Article Abstract

Investigation of the underlying hub genes and mechanisms of reperfusion injury in patients undergoing coronary artery bypass graft surgery by integrated bioinformatic analyses

Authors: Zhida Shen, Jiangting Lu, Jiejin Wei, Juanjuan Zhao, Meihui Wang, Ming Wang, Xiaohua Shen, Xue Lü, Binquan Zhou, Yanbo Zhao, Guosheng Fu

Abstract

Background: Although coronary artery bypass graft (CABG) surgery is the main method to revascularize the occluded coronary vessels in coronary artery diseases, the full benefits of the operation are mitigated by ischemia-reperfusion (IR) injury. Although many studies have been devoted to reducing IR injury in animal models, the translation of this research into the clinical field has been disappointing. Our study aimed to explore the underlying hub genes and mechanisms of IR injury.
Methods: A weighted gene co-expression network analysis (WGCNA) was executed based on the expression profiles in patients undergoing CABG surgery (GSE29396). Functional annotation and protein-protein interaction (PPI) network construction were executed within the modules of interest. Potential hub genes were predicted, combining both intramodular connectivity (IC) and degrees. Meanwhile, potential transcription factors (TFs) and microRNAs (miRNAs) were predicted by corresponding bioinformatics tools.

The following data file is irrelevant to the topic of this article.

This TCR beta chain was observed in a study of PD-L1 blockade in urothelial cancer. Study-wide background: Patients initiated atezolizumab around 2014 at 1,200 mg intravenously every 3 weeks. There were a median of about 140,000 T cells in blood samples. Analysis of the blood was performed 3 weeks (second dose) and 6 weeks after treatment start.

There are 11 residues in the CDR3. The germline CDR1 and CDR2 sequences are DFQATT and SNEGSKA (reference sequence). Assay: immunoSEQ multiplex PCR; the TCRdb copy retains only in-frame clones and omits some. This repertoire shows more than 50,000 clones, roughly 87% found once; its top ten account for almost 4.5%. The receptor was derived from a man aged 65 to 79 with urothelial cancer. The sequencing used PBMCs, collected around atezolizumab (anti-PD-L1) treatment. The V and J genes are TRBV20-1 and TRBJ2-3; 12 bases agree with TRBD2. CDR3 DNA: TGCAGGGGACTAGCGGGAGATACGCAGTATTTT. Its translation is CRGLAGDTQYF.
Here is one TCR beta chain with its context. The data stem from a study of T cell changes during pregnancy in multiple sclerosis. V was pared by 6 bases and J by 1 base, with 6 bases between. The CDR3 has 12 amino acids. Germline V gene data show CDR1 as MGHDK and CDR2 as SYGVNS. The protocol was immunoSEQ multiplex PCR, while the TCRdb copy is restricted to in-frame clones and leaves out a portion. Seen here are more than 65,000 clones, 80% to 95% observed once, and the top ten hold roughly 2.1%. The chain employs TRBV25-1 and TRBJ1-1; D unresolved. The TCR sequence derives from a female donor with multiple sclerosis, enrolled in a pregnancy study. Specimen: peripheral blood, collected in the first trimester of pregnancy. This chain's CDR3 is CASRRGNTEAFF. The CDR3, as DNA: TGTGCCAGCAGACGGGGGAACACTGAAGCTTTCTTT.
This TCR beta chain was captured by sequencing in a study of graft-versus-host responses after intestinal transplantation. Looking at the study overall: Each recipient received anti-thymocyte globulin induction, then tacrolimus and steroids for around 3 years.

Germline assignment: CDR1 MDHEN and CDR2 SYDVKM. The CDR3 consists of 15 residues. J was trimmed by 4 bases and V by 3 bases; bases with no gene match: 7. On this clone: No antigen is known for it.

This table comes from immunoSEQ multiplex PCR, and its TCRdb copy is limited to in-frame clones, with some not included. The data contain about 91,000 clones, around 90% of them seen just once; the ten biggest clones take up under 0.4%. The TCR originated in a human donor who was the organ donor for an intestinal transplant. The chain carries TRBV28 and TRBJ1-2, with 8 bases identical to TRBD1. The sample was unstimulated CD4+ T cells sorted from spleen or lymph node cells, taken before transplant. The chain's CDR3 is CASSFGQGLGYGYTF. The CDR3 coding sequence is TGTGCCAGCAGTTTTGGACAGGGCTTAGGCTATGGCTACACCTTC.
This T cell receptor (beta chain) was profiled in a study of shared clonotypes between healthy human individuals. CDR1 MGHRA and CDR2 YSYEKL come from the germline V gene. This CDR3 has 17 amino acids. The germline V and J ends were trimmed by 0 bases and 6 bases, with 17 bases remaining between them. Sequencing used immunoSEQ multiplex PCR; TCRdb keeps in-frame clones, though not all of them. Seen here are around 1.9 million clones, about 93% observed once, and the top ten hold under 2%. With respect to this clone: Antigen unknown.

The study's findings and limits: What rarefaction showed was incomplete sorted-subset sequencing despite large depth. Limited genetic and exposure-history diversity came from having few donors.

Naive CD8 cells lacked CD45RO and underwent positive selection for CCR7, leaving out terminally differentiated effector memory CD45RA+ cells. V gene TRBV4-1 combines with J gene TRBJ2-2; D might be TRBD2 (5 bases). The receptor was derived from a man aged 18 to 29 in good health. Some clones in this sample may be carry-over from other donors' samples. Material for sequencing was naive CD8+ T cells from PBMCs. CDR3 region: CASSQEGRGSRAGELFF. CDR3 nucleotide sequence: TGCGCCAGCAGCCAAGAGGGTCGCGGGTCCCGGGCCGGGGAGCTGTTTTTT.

Results: A total of 336 differentially expressed genes (DEGs) were identified. DEGs were mainly enriched in neutrophil activity and immune response. Within the modules of interest, 5 upregulated hub genes (IL-6, CXCL8, IL-1β, MYC, PTGS-2) and 6 downregulated hub genes (C3, TIMP1, VSIG4, SERPING1, CD163, and HP) were predicted. Predicted miRNAs (hsa-miR-333-5p, hsa-miR-26b-5p, hsa-miR-124-3p, hsa-miR-16-5p, hsa-miR-98-5p, hsa-miR-17-5p, hsa-miR-93-5p) and TF (STAT1) might have regulated gene expression in the most positively related module, while hsa-miR-333-5p and HSF-1 were predicted to regulate the genes within the most negatively related module.
Conclusions: Our study illustrates an overview of gene expression changes in human atrial samples from patients undergoing CABG surgery and might help translate future research into clinical work.

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